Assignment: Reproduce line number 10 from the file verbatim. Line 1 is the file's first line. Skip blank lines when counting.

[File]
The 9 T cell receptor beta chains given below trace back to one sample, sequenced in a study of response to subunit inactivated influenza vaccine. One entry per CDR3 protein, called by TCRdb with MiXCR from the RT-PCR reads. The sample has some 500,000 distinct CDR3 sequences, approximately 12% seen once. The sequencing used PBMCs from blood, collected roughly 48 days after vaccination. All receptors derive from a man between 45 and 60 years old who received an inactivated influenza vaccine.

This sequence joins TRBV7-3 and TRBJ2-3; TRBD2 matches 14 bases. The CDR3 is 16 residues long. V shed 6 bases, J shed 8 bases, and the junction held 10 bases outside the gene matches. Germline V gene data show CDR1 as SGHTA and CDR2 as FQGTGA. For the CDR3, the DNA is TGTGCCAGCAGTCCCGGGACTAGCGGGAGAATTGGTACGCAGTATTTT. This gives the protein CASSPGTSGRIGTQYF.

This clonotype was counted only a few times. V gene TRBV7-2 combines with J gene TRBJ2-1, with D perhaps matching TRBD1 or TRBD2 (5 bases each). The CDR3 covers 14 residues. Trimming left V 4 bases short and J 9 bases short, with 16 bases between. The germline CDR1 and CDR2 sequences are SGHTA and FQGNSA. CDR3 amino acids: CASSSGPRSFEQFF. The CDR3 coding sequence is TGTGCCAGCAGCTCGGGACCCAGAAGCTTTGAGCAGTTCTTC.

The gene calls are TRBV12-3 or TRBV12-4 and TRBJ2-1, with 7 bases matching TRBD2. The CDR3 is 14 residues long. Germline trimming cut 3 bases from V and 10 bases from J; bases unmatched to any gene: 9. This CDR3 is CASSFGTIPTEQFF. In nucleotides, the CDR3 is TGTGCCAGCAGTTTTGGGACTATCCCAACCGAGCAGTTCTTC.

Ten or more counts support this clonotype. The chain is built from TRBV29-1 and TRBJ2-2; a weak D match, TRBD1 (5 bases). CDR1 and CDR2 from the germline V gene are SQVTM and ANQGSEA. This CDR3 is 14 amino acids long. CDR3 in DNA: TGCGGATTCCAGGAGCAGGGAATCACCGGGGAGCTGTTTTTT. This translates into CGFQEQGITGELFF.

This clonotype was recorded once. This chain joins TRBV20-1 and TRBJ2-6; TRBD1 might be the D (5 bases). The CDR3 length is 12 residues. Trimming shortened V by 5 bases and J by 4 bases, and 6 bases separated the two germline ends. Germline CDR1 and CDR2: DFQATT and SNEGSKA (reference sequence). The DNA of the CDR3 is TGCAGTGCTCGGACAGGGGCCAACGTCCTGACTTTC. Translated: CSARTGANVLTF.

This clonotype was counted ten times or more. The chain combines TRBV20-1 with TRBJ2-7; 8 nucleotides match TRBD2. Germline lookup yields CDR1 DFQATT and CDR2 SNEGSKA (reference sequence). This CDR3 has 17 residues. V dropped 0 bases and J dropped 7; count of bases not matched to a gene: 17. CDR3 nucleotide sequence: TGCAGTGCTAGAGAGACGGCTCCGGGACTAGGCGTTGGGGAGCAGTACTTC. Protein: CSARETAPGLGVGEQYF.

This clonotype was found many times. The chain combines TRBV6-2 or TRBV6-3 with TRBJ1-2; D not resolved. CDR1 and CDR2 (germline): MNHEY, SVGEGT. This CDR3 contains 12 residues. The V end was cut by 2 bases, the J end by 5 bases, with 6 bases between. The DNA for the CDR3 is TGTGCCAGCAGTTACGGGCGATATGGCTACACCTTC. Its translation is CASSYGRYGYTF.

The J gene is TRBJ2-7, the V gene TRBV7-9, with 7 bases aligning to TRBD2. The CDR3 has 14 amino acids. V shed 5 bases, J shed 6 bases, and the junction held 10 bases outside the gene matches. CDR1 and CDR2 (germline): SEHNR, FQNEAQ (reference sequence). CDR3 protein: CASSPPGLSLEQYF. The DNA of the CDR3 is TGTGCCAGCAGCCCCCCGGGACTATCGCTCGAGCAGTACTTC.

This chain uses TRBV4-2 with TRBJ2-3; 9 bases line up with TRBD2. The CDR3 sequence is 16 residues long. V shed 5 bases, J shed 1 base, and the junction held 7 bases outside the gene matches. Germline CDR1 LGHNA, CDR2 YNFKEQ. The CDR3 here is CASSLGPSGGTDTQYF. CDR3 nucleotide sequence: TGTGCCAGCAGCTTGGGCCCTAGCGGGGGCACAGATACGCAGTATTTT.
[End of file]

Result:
This chain uses TRBV4-2 with TRBJ2-3; 9 bases line up with TRBD2. The CDR3 sequence is 16 residues long. V shed 5 bases, J shed 1 base, and the junction held 7 bases outside the gene matches. Germline CDR1 LGHNA, CDR2 YNFKEQ. The CDR3 here is CASSLGPSGGTDTQYF. CDR3 nucleotide sequence: TGTGCCAGCAGCTTGGGCCCTAGCGGGGGCACAGATACGCAGTATTTT.